Are Metatags Still Relevant for SEO?

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Speech bubble page 1 GoogleGetting on page 1 of search results is the goal of most businesses, but it’s not a simple effort. The art of search engine optimization (SEO) involves many factors in a continually evolving mix. From inbound links to metatags, site traffic to authority, social engagement to keyword-rich content, the list is extensive.

The goal for search engines is to offer up the most relevant information to match the needs of a user conducting an online search. To meet their goal, search engines utilize algorithms to determine which sites appear on search engine results pages (SERPs). The search engine algorithms are constantly being tweaked, weighting one factor or another more significantly, in a quest to deliver the most relevant results for users. 

Keeping up in a shifting landscape

So if the search engine algorithms are continually changing, how can you ever expect to get your site to page 1 of the search results? We use a mix of SEO and user experience strategies to gain the attention of both search engines and potential customers. When Google decides to increase the impact of one factor or another in their search algorithm, it’s best to have all the bases covered — and in the meantime, resonant and useful content engages prospective customers.

While relevant and well-written content is unquestionably the most important factor in convincing visitors of your credibility, users must find your website before they can read your extraordinarily compelling copy. No matter how unusual the search, a user conducting a semantic search (for example, “holistic veterinary care north of Boston”) is presented with pages of search results. Your goal is two-fold: for prospective visitors to find the link to your site, and then be motivated to click on it. The content of your metatags can have a significant impact on whether users will click on your listing within the search engine results pages.

Where are the metatags anyway?

Each page of search results includes paid advertising (at the top and right sidebar), in addition to organic (or non-paid) results. Each organic listing includes three fields:

  1. A descriptive hyperlink in blue underline
  2. A url (or web address), beneath it in green font
  3. A phrase or sentence describing the link

SERP listing with metatagsThe descriptive hyperlink is called the title tag. Up to 70 characters long, the title tag specifies what the page is about. Beneath the title tag is the page url, or web address, that corresponds to the title tag. The third line of the listing is the description tag, which includes up to 150 characters to complement the title tag in describing the contents of the page. Along with keyword tags, these metatags should be included in the HTML code in the back-end of your website.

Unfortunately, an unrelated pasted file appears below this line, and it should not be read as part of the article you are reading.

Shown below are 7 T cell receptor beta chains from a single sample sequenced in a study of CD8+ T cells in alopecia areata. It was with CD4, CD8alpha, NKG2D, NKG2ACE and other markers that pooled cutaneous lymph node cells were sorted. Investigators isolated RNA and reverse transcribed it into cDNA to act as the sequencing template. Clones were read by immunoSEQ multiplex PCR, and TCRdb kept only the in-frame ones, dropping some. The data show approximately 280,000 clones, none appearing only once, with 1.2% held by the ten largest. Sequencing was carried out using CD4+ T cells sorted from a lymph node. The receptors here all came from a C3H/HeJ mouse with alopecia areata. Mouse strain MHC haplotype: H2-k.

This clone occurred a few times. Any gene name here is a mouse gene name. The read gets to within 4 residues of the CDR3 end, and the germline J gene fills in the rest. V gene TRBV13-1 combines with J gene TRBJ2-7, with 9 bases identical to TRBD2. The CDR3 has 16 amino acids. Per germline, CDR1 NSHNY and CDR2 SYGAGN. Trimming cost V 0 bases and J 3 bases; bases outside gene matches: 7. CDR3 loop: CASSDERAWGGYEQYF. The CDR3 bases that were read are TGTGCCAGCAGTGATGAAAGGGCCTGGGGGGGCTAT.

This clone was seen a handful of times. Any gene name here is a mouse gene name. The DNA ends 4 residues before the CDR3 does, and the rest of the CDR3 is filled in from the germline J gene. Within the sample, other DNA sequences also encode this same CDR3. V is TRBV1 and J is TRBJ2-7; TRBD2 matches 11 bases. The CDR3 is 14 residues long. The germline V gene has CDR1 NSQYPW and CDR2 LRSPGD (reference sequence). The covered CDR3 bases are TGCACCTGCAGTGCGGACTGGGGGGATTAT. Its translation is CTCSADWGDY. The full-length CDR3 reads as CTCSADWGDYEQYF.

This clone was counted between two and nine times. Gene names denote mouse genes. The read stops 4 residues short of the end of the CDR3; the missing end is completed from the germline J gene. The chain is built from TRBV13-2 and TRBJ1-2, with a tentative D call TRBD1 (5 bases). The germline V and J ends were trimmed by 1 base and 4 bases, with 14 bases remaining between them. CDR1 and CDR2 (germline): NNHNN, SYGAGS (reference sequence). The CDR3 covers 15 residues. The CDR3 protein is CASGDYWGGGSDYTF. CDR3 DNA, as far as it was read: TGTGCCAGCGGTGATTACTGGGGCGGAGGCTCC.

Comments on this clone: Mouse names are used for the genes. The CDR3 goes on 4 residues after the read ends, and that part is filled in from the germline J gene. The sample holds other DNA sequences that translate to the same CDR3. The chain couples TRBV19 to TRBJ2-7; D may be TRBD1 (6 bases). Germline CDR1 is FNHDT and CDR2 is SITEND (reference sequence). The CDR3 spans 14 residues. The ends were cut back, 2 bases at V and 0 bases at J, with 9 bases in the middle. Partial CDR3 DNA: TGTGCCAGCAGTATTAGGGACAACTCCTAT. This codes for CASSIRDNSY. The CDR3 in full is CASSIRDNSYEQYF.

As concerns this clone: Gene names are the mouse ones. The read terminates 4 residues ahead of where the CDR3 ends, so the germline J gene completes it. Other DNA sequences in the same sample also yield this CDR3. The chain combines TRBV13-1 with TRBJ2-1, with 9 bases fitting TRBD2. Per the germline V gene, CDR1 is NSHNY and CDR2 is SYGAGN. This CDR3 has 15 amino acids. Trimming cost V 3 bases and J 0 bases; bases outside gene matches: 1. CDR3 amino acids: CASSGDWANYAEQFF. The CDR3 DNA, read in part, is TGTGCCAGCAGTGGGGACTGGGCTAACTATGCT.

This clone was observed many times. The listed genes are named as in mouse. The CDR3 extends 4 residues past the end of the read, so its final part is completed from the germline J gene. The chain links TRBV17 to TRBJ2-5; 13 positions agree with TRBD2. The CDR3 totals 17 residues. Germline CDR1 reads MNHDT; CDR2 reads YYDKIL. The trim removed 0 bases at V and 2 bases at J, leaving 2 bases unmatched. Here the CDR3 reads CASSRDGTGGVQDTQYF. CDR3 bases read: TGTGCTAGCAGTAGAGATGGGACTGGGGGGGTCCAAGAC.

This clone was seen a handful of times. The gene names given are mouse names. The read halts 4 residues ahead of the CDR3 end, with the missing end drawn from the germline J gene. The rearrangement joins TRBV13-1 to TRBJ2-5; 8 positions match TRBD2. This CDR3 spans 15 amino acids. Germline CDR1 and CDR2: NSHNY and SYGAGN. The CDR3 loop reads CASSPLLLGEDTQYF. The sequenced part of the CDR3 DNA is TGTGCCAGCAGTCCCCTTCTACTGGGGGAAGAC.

In scanning a page of search results, a user decides which listing to select based on a quick impression of the title tag and description tag. To appeal to both search engines and users, be sure they offer a compelling call to action and an accurate description of the page’s contents.

Need help with your search engine optimization? Contact us.




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  4. Tara

    Thank you for this straightforward explanation. I’ve heard of metatags but didn’t really understand what they are before. I don’t know HTML — how to I get these into the back-end of my website?

    1. Online Amplify

      If you have a WordPress site, you can do it yourself with out a need to know HTML. Access a page as if you are going to edit the content, then scroll down and you’ll see a section to add the tags. There are plug-ins that do some of the work for you, such as counting characters. Yoast is a good one.

  5. Rob C.

    Thank you for this explanation. I’ve heard of meta-descriptions and metatags but honestly zoned out when the explanations got too technical. I like how you give the facts in layperson’s terms.

    1. Online Amplify

      You’re welcome Rob; thanks for taking the time to comment. We try to practice what we preach … offer useful, practical information that meets the needs of our users, as opposed to spouting everything we know about a subject. If you’re ready to tackle your metatags, remember that they should be unique for each page, based on the content of that page.


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